The death of loved ones here in Australia and New Zealand presents us with the heartbreaking reality of grief and the consequences of our fall from God’s original intention for humankind. But for all the heartache we suffer, we can usually count on the ability to bury our dead with dignity and the support of […]
The death of loved ones here in Australia and New Zealand presents us with the heartbreaking reality of grief and the consequences of our fall from God’s original intention for humankind.
But for all the heartache we suffer, we can usually count on the ability to bury our dead with dignity and the support of professionals who take care of all the unfathomable details associated with funerals.
This is not the case for our Christian brothers and sisters in many parts of Indonesia.
In 2019 we shared the story of Pastor Anjel, a pastor of the Protestant Christian Church of Mentawi (GKPM) serving in the Muslim majority city of Padang. In particular we highlighted the incredible hospitality he offered to a Muslim family who were waiting to transport the body of their 15-year-old daughter to the Mentawi Islands for burial. You may remember that the mosque would not allow them access due to ethnic differences and so, as Pastor Anjel welcomed them to use the sanctuary to sit with their daughter, they willingly received the pastoral care and witness of the Christians who spoke of the hope we have in Jesus.
In this same region, Christians have even more difficulties burying their deceased loved ones. The ‘public’ cemeteries are controlled by Muslim authorities and they do not allow the burial of anyone who bears the name of Christ.
This results in additional hardship at a time of deep grief for all Christian families. They are forced to travel significant distances into the bush, beyond the control of the authorities, to cemeteries set up by the churches. For some this means a four-hour boat trip with their loved one, back to the nearby islands. For others it means not being able to be present as their loved ones are laid to rest in a remote area they may struggle to visit in years ahead.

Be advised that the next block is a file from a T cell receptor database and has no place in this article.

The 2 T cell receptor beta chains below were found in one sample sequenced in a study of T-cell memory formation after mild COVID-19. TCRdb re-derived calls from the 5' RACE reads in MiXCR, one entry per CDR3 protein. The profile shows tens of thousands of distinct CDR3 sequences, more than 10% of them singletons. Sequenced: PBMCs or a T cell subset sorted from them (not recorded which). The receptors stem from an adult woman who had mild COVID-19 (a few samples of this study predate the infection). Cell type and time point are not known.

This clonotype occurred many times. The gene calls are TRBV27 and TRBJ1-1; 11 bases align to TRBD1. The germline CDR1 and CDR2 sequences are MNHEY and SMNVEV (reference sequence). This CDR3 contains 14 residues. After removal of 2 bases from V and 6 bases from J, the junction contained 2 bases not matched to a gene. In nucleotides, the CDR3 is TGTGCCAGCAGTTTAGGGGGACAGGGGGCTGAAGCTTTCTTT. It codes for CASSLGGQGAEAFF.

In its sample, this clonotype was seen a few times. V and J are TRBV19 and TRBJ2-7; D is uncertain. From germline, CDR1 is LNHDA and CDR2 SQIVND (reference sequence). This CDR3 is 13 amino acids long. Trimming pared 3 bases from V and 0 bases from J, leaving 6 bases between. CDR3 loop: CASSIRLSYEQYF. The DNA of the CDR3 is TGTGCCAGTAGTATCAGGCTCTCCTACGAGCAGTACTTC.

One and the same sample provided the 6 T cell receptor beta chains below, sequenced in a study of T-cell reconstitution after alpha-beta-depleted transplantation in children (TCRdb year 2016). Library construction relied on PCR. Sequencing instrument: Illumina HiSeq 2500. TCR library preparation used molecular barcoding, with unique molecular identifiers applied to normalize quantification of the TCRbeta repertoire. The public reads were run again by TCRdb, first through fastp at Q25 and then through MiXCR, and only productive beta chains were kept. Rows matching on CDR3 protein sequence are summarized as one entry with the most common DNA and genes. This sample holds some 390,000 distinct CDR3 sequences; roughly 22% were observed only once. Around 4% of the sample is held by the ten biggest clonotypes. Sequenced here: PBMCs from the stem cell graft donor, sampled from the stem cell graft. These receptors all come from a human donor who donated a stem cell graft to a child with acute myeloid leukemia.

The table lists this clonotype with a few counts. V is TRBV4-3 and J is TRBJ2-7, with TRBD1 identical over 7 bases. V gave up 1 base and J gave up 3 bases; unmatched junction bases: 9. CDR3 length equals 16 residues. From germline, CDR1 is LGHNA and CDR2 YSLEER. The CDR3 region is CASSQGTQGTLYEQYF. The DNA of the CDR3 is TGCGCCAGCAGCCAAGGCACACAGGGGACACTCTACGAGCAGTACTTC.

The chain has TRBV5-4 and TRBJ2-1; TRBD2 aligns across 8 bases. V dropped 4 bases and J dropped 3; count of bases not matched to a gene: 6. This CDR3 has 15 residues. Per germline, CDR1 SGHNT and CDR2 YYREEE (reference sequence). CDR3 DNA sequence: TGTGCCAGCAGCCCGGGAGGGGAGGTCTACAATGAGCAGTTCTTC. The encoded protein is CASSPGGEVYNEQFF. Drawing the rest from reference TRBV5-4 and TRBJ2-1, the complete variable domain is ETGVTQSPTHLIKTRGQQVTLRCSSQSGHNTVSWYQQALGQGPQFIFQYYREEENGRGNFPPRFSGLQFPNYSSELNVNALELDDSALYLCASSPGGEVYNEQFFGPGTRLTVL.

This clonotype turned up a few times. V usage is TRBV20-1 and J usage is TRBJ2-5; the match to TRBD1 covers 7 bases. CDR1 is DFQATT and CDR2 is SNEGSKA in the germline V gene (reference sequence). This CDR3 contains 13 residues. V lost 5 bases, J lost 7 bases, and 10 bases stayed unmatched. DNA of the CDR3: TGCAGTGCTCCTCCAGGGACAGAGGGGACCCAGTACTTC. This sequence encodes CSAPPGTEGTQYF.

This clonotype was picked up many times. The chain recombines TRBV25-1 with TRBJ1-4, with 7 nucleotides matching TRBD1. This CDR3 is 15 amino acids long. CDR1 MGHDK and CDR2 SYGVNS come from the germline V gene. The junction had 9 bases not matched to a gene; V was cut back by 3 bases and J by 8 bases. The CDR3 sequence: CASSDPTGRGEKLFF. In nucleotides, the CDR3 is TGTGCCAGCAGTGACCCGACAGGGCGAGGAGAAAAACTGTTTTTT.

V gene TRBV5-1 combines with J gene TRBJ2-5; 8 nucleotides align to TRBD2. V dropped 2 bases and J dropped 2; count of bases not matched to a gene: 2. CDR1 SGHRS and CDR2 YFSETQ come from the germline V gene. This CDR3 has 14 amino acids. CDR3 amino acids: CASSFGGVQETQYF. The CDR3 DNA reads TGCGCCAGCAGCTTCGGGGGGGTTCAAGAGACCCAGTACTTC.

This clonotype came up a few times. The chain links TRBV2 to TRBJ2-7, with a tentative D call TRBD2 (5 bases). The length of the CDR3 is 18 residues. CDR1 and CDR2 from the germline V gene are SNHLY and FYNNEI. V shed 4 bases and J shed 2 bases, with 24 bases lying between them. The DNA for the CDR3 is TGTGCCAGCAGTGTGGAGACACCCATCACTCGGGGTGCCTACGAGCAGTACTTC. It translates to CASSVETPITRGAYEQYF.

This reality is not spoken of with any bitterness or lament by our Indonesian brothers and sisters in Christ. It is simply one of the costs of being a Christian in that part of the world. It is a cost that is borne willingly as the blessed hope of the resurrection, made certain in the blood of Jesus, far outweighs these challenges.
‘We were buried therefore with Jesus by baptism into death, in order that, just as Christ was raised from the dead by the glory of the Father, we too might walk in newness of life. For if we have been united with him in a death like his, we shall certainly be united with him in a resurrection like his’ (Romans 6:4–5 – ESV).
Many of our partner churches are working in new territory for the kingdom of God; therefore, spiritual attack is their everyday reality. As a member of a congregation, school, or family, or a couple or individual, you are invited to commit to praying for our partners in mission. For regular prayer point updates, go to www.lca.org.au/international-mission/act-now/pray
Read more stories about our partner churches in Indonesia at www.lcamission.org.au/category/stories/international-partners/indonesia/